Spinal Injuries and Conditions
Lower back pain is one of the most common forms of chronic pain. There are many possible reasons for pain in the lower back, with some of the most common reasons including:
- Degeneration of the volume of the nucleus of intervertebral discs.
- Concentric tears of the outer layers of intervertebral discs.
- Smoking and drinking
- Poor Posture
- Poor ergonomics at work
People whose lifestyle includes one or more of these types of factors may further tax the vertebral bones and soft tissues of our lumbar spine that are already required to bear large loads under the best of conditions. When we sit and stand, much of the weight of the trunk, head, and upper extremities becomes concentrated on the structures in the lower spine, which has the job of bearing these pressures and absorbing shocks as we carry large objects, walk, and run. The soft tissues of the back may be up to the job for decades before the joints in the back eventually wear out and the facet joints and discs of our back eventually lose enough volume that they can no longer provide the stability for their back that they used to. For most people, the vitality of the joints and soft tissues in our spine degenerates to the point that we experience lower back pain due to the resulting instability of the joints and other structures. The funny thing is, though, is that the majority of us feel pain while these degenerative changes occur, but that this pain typically goes away when the body has responded to these changes to re-stabilize the spine. There are some cases of chronic back pain, though, where a small percentage of patients continue to feel symptoms of back pain, as well as several associated symptoms such as numbness, referred pain, weakness, burning, tingling, and worst of all, loss of function of the arms or legs being supplied by the nerves that have become compromised as a result of spinal injuries and conditions.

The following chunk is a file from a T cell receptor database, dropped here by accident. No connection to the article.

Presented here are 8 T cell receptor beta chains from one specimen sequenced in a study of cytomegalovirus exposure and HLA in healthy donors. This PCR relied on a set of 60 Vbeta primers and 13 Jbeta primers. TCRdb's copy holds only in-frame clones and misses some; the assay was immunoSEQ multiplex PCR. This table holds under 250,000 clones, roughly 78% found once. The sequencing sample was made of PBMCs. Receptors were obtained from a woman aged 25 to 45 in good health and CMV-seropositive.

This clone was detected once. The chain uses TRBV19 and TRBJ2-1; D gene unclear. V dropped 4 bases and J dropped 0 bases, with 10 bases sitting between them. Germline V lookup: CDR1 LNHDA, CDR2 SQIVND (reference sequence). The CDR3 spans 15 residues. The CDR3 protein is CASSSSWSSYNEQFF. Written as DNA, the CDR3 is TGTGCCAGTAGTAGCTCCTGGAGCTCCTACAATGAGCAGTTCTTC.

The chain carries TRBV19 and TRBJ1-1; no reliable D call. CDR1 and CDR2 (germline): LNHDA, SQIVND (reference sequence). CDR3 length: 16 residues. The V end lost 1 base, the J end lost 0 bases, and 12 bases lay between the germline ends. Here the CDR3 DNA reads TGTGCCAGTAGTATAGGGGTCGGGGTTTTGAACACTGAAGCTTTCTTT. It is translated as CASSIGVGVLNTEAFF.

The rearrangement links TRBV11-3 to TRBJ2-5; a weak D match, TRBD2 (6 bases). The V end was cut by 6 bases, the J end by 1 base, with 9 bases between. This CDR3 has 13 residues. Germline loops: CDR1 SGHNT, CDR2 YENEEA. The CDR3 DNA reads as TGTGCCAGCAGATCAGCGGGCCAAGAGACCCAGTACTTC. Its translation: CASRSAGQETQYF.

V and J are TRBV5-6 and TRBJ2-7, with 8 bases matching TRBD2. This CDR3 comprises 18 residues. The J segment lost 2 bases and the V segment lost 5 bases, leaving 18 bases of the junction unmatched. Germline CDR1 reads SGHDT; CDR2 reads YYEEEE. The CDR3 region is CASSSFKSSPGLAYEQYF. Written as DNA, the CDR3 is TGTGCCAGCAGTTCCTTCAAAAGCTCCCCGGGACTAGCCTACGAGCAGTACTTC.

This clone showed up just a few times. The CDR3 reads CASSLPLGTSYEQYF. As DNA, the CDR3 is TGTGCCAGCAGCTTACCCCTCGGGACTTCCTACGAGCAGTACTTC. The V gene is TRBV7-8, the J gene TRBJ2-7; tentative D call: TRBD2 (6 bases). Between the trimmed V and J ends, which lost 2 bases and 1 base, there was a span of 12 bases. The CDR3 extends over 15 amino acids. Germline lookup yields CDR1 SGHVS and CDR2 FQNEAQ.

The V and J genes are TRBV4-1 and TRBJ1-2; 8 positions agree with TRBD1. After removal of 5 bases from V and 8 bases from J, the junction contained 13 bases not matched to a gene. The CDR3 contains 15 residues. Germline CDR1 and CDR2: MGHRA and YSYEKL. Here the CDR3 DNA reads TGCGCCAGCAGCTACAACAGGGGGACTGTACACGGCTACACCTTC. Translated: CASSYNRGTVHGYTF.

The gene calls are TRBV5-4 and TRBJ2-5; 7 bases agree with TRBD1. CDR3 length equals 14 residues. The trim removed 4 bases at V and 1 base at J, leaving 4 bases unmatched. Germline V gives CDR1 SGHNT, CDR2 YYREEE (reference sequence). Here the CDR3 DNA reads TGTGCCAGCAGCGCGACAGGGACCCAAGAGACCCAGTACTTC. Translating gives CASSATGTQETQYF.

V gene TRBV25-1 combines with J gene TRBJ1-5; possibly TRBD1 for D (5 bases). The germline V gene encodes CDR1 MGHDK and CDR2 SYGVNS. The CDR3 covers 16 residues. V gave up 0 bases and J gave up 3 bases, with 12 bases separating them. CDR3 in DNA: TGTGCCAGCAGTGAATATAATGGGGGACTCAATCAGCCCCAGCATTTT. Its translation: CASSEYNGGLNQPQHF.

Less common causes of low back pain include specific inflammatory conditions (e.g. rheumatoid arthritis, Spondyloarthropathies), tumors, cancer, and specific diseases of bone, muscle, and nervous tissue. These diseases may be difficult to diagnose because of the similarity of symptoms among both the common and less common causes of back pain. Surprisingly for many patients, doctors often prescribe specific treatments for back pain despite never really arriving at a specific diagnosis for it, or isolating the exact structures involved with the patient's symptoms. Often, doctors recommend anti-inflammatory medications to control the pain, and physical therapy to build core strength to increase the stability of the spine. Building strength in the abdominal muscles and back muscles is considered beneficial to all lower back pain patients, regardless of their specific condition. It is though that doctors cannot determine the anatomic structure of the spine causing the pain in up to 50% of all cases. Doctors label these types of cases as nonspecific back pain. Many cases of nonspecific low back pain may result from spinal injuries and conditions such as muscle injuries that cause chronic spasm (e.g. myofascial pain syndrome), weak muscles, and ligaments that have become strained and lax due to chronic injury.